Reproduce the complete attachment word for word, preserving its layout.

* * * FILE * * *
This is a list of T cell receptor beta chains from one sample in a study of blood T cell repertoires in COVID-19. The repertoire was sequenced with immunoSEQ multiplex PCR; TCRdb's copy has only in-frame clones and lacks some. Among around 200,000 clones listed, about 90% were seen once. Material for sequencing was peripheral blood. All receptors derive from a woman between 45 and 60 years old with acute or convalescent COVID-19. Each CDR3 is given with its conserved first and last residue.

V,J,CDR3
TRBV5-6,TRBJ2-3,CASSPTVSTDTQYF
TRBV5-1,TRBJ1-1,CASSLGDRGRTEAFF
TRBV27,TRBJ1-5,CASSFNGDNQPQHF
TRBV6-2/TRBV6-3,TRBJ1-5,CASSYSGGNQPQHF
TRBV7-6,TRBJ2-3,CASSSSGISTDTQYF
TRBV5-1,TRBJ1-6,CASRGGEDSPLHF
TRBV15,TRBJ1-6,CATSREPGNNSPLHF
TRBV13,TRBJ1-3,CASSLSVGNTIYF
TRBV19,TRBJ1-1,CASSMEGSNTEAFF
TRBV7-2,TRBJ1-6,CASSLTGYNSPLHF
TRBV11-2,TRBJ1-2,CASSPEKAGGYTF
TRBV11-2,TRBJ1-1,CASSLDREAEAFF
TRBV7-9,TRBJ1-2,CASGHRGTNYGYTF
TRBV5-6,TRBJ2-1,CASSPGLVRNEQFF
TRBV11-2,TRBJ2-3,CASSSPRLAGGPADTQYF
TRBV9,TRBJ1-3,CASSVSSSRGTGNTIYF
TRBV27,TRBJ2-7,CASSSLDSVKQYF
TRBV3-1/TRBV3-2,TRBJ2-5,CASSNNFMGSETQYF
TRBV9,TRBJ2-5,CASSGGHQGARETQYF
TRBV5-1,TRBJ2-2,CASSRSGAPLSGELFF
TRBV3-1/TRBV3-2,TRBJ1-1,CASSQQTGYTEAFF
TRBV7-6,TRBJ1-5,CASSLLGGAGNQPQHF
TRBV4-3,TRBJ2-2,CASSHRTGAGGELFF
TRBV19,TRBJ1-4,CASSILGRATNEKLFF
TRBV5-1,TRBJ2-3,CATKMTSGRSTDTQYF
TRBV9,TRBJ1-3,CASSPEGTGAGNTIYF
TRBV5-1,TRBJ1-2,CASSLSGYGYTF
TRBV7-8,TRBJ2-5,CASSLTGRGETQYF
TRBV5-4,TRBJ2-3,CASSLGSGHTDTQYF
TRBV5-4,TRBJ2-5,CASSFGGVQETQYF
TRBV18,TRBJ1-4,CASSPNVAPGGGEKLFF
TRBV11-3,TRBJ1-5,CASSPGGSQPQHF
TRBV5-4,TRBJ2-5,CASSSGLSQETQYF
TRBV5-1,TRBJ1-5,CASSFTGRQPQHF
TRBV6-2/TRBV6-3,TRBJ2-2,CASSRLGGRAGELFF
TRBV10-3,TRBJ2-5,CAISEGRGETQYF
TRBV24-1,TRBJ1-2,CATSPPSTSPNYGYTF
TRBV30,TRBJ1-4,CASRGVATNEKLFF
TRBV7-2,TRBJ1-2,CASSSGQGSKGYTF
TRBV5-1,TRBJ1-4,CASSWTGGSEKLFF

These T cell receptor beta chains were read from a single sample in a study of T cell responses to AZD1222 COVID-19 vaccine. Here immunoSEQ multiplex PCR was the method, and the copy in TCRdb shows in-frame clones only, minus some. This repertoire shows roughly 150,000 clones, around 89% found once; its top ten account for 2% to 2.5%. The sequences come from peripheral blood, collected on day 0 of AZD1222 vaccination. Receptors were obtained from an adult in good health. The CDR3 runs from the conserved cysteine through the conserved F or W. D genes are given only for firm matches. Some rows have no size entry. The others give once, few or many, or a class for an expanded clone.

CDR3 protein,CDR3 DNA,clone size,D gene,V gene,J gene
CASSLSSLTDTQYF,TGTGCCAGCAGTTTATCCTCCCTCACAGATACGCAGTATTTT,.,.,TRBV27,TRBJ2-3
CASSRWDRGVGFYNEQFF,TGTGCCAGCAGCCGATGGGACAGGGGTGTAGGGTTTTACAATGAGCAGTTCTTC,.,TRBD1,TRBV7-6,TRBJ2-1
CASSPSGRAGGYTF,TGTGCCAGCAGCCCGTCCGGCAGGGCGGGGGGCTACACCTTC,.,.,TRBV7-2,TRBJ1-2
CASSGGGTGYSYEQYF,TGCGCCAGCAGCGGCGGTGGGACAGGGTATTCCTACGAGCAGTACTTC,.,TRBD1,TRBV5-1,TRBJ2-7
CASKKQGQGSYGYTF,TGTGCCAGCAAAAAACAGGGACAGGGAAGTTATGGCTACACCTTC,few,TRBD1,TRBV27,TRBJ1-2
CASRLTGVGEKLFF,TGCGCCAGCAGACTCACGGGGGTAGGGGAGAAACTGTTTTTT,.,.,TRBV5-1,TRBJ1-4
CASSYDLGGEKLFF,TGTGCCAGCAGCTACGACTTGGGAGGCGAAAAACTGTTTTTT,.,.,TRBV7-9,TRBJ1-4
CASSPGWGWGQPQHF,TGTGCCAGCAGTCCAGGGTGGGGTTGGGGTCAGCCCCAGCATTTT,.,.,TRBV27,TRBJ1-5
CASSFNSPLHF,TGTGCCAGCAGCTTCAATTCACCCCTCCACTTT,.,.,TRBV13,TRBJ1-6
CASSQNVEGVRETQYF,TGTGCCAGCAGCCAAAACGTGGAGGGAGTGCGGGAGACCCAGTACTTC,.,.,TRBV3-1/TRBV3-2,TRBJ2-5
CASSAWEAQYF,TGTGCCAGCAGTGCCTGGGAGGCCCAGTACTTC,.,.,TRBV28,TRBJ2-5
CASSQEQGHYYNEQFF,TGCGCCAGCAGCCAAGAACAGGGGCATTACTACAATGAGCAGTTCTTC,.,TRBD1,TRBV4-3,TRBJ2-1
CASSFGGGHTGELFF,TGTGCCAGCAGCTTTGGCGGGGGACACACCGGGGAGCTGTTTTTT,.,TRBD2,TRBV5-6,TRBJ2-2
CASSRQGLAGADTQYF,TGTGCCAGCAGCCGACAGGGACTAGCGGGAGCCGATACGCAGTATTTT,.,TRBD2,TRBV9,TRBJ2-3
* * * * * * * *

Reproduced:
This is a list of T cell receptor beta chains from one sample in a study of blood T cell repertoires in COVID-19. The repertoire was sequenced with immunoSEQ multiplex PCR; TCRdb's copy has only in-frame clones and lacks some. Among around 200,000 clones listed, about 90% were seen once. Material for sequencing was peripheral blood. All receptors derive from a woman between 45 and 60 years old with acute or convalescent COVID-19. Each CDR3 is given with its conserved first and last residue.

V,J,CDR3
TRBV5-6,TRBJ2-3,CASSPTVSTDTQYF
TRBV5-1,TRBJ1-1,CASSLGDRGRTEAFF
TRBV27,TRBJ1-5,CASSFNGDNQPQHF
TRBV6-2/TRBV6-3,TRBJ1-5,CASSYSGGNQPQHF
TRBV7-6,TRBJ2-3,CASSSSGISTDTQYF
TRBV5-1,TRBJ1-6,CASRGGEDSPLHF
TRBV15,TRBJ1-6,CATSREPGNNSPLHF
TRBV13,TRBJ1-3,CASSLSVGNTIYF
TRBV19,TRBJ1-1,CASSMEGSNTEAFF
TRBV7-2,TRBJ1-6,CASSLTGYNSPLHF
TRBV11-2,TRBJ1-2,CASSPEKAGGYTF
TRBV11-2,TRBJ1-1,CASSLDREAEAFF
TRBV7-9,TRBJ1-2,CASGHRGTNYGYTF
TRBV5-6,TRBJ2-1,CASSPGLVRNEQFF
TRBV11-2,TRBJ2-3,CASSSPRLAGGPADTQYF
TRBV9,TRBJ1-3,CASSVSSSRGTGNTIYF
TRBV27,TRBJ2-7,CASSSLDSVKQYF
TRBV3-1/TRBV3-2,TRBJ2-5,CASSNNFMGSETQYF
TRBV9,TRBJ2-5,CASSGGHQGARETQYF
TRBV5-1,TRBJ2-2,CASSRSGAPLSGELFF
TRBV3-1/TRBV3-2,TRBJ1-1,CASSQQTGYTEAFF
TRBV7-6,TRBJ1-5,CASSLLGGAGNQPQHF
TRBV4-3,TRBJ2-2,CASSHRTGAGGELFF
TRBV19,TRBJ1-4,CASSILGRATNEKLFF
TRBV5-1,TRBJ2-3,CATKMTSGRSTDTQYF
TRBV9,TRBJ1-3,CASSPEGTGAGNTIYF
TRBV5-1,TRBJ1-2,CASSLSGYGYTF
TRBV7-8,TRBJ2-5,CASSLTGRGETQYF
TRBV5-4,TRBJ2-3,CASSLGSGHTDTQYF
TRBV5-4,TRBJ2-5,CASSFGGVQETQYF
TRBV18,TRBJ1-4,CASSPNVAPGGGEKLFF
TRBV11-3,TRBJ1-5,CASSPGGSQPQHF
TRBV5-4,TRBJ2-5,CASSSGLSQETQYF
TRBV5-1,TRBJ1-5,CASSFTGRQPQHF
TRBV6-2/TRBV6-3,TRBJ2-2,CASSRLGGRAGELFF
TRBV10-3,TRBJ2-5,CAISEGRGETQYF
TRBV24-1,TRBJ1-2,CATSPPSTSPNYGYTF
TRBV30,TRBJ1-4,CASRGVATNEKLFF
TRBV7-2,TRBJ1-2,CASSSGQGSKGYTF
TRBV5-1,TRBJ1-4,CASSWTGGSEKLFF

These T cell receptor beta chains were read from a single sample in a study of T cell responses to AZD1222 COVID-19 vaccine. Here immunoSEQ multiplex PCR was the method, and the copy in TCRdb shows in-frame clones only, minus some. This repertoire shows roughly 150,000 clones, around 89% found once; its top ten account for 2% to 2.5%. The sequences come from peripheral blood, collected on day 0 of AZD1222 vaccination. Receptors were obtained from an adult in good health. The CDR3 runs from the conserved cysteine through the conserved F or W. D genes are given only for firm matches. Some rows have no size entry. The others give once, few or many, or a class for an expanded clone.

CDR3 protein,CDR3 DNA,clone size,D gene,V gene,J gene
CASSLSSLTDTQYF,TGTGCCAGCAGTTTATCCTCCCTCACAGATACGCAGTATTTT,.,.,TRBV27,TRBJ2-3
CASSRWDRGVGFYNEQFF,TGTGCCAGCAGCCGATGGGACAGGGGTGTAGGGTTTTACAATGAGCAGTTCTTC,.,TRBD1,TRBV7-6,TRBJ2-1
CASSPSGRAGGYTF,TGTGCCAGCAGCCCGTCCGGCAGGGCGGGGGGCTACACCTTC,.,.,TRBV7-2,TRBJ1-2
CASSGGGTGYSYEQYF,TGCGCCAGCAGCGGCGGTGGGACAGGGTATTCCTACGAGCAGTACTTC,.,TRBD1,TRBV5-1,TRBJ2-7
CASKKQGQGSYGYTF,TGTGCCAGCAAAAAACAGGGACAGGGAAGTTATGGCTACACCTTC,few,TRBD1,TRBV27,TRBJ1-2
CASRLTGVGEKLFF,TGCGCCAGCAGACTCACGGGGGTAGGGGAGAAACTGTTTTTT,.,.,TRBV5-1,TRBJ1-4
CASSYDLGGEKLFF,TGTGCCAGCAGCTACGACTTGGGAGGCGAAAAACTGTTTTTT,.,.,TRBV7-9,TRBJ1-4
CASSPGWGWGQPQHF,TGTGCCAGCAGTCCAGGGTGGGGTTGGGGTCAGCCCCAGCATTTT,.,.,TRBV27,TRBJ1-5
CASSFNSPLHF,TGTGCCAGCAGCTTCAATTCACCCCTCCACTTT,.,.,TRBV13,TRBJ1-6
CASSQNVEGVRETQYF,TGTGCCAGCAGCCAAAACGTGGAGGGAGTGCGGGAGACCCAGTACTTC,.,.,TRBV3-1/TRBV3-2,TRBJ2-5
CASSAWEAQYF,TGTGCCAGCAGTGCCTGGGAGGCCCAGTACTTC,.,.,TRBV28,TRBJ2-5
CASSQEQGHYYNEQFF,TGCGCCAGCAGCCAAGAACAGGGGCATTACTACAATGAGCAGTTCTTC,.,TRBD1,TRBV4-3,TRBJ2-1
CASSFGGGHTGELFF,TGTGCCAGCAGCTTTGGCGGGGGACACACCGGGGAGCTGTTTTTT,.,TRBD2,TRBV5-6,TRBJ2-2
CASSRQGLAGADTQYF,TGTGCCAGCAGCCGACAGGGACTAGCGGGAGCCGATACGCAGTATTTT,.,TRBD2,TRBV9,TRBJ2-3